Lots of algorithms go bad unintentionally. Some of them, however, are made to be criminal. Algorithms are formal rules, usually written in computer code, that make predictions on future events based on historical patterns. To train an algorithm you need to provide historical data as well as a definition of success. […]
The current nature of algorithms is secret, proprietary code, protected as the “secret sauce” of corporations. They’re so secret that most online scoring systems aren’t even apparent to the people targeted by them. That means those people also don’t know the score they’ve been given, nor can they complain about or contest those scores. Most important, they typically won’t know if something unfair has happened to them.
Given all of this, it’s difficult to imagine oversight for algorithms, even when they’ve gone wrong and are actively harming people. For that matter, not all kinds of harm are distinctly measurable in the first place. One can make the argument that, what with all the fake news floating around, our democracy has been harmed. But how do you measure democracy?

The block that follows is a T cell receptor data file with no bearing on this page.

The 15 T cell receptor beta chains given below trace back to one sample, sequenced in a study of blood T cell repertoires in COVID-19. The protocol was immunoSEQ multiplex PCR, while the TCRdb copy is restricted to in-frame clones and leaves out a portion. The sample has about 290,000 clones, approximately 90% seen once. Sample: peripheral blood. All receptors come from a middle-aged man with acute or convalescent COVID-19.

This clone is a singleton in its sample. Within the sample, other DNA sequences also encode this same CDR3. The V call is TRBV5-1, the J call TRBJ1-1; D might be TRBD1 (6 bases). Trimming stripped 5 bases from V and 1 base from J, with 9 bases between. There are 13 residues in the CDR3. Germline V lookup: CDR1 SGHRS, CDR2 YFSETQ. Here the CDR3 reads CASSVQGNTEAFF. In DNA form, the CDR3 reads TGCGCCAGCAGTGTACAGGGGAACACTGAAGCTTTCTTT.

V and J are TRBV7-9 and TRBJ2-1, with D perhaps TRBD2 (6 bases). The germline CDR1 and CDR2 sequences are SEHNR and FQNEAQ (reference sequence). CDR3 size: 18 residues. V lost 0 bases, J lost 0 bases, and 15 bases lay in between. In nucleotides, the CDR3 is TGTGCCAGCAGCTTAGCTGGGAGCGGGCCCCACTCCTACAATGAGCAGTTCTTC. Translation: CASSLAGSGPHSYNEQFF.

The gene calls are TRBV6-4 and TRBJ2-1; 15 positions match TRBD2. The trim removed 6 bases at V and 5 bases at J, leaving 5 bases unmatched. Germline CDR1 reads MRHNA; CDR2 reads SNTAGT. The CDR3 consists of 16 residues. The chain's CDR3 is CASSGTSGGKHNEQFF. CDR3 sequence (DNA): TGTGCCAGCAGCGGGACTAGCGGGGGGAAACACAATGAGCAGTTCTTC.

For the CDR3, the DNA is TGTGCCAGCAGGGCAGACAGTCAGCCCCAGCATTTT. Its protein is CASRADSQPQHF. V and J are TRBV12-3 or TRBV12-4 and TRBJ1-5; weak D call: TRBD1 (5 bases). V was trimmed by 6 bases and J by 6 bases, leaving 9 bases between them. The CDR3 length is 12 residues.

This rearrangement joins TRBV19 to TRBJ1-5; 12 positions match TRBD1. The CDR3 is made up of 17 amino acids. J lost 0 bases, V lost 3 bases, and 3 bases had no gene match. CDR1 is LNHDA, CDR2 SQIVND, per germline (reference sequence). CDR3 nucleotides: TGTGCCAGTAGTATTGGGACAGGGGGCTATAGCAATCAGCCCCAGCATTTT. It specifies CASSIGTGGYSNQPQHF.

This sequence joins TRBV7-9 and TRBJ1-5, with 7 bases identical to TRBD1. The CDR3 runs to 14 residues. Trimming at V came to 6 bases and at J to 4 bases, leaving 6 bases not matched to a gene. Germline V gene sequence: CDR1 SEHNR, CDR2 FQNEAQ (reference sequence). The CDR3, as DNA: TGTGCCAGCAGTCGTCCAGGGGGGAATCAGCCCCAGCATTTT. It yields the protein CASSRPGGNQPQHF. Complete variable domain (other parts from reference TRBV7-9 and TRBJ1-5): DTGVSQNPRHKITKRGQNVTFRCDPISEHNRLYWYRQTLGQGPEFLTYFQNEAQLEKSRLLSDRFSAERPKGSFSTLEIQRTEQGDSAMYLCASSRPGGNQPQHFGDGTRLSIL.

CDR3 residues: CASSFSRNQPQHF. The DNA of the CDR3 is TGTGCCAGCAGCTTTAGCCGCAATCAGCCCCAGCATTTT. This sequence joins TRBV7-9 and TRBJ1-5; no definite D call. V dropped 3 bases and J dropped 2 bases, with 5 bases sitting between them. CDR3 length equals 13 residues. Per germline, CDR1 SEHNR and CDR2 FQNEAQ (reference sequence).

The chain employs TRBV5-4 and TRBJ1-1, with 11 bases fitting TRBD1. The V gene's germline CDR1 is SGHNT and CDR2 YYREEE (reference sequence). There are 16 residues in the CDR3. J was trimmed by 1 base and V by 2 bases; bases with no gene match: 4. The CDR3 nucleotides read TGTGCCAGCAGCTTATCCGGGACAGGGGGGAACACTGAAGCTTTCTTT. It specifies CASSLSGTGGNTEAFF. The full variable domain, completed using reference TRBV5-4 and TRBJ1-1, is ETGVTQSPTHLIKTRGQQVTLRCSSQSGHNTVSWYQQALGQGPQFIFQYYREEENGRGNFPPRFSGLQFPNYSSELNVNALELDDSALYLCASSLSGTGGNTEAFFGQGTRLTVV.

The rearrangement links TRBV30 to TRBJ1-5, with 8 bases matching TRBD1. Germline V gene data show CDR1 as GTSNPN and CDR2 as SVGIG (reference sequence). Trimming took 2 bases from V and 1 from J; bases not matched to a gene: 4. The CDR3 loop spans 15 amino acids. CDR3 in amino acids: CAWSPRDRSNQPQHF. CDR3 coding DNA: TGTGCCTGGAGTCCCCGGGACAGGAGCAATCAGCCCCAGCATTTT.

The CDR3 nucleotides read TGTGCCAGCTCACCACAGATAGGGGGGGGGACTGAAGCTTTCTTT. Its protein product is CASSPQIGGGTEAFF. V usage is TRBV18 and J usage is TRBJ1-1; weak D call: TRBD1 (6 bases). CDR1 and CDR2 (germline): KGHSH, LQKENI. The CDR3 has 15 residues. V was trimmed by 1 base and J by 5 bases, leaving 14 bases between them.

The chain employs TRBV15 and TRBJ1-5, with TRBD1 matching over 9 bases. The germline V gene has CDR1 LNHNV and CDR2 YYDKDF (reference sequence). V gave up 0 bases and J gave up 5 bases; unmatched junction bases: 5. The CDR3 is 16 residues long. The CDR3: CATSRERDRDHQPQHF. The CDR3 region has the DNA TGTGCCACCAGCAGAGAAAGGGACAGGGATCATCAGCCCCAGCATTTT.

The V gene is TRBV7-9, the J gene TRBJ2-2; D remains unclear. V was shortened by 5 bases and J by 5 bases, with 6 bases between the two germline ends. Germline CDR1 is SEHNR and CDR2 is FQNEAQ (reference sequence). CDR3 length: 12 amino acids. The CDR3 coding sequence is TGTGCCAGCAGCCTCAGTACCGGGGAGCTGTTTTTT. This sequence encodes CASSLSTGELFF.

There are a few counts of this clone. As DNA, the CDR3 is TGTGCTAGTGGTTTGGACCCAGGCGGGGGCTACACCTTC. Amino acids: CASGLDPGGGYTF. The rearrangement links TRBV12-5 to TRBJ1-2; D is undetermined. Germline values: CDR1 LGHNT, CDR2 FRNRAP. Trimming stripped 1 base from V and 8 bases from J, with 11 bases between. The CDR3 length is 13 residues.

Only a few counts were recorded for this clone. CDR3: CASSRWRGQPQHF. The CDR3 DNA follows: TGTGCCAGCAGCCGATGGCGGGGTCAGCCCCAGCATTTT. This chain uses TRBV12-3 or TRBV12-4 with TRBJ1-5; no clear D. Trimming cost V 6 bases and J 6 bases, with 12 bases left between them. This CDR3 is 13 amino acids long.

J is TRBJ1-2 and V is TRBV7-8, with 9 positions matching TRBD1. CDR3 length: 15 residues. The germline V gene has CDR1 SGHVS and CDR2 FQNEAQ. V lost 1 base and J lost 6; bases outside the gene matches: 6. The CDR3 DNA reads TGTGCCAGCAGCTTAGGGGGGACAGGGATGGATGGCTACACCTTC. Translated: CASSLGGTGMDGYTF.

That’s not to say there is no hope. After all, by definition, an illegal algorithm is breaking an actual law that we can point to. There is, ultimately, someone that should be held accountable for this. The problem still remains, how will such laws be enforced?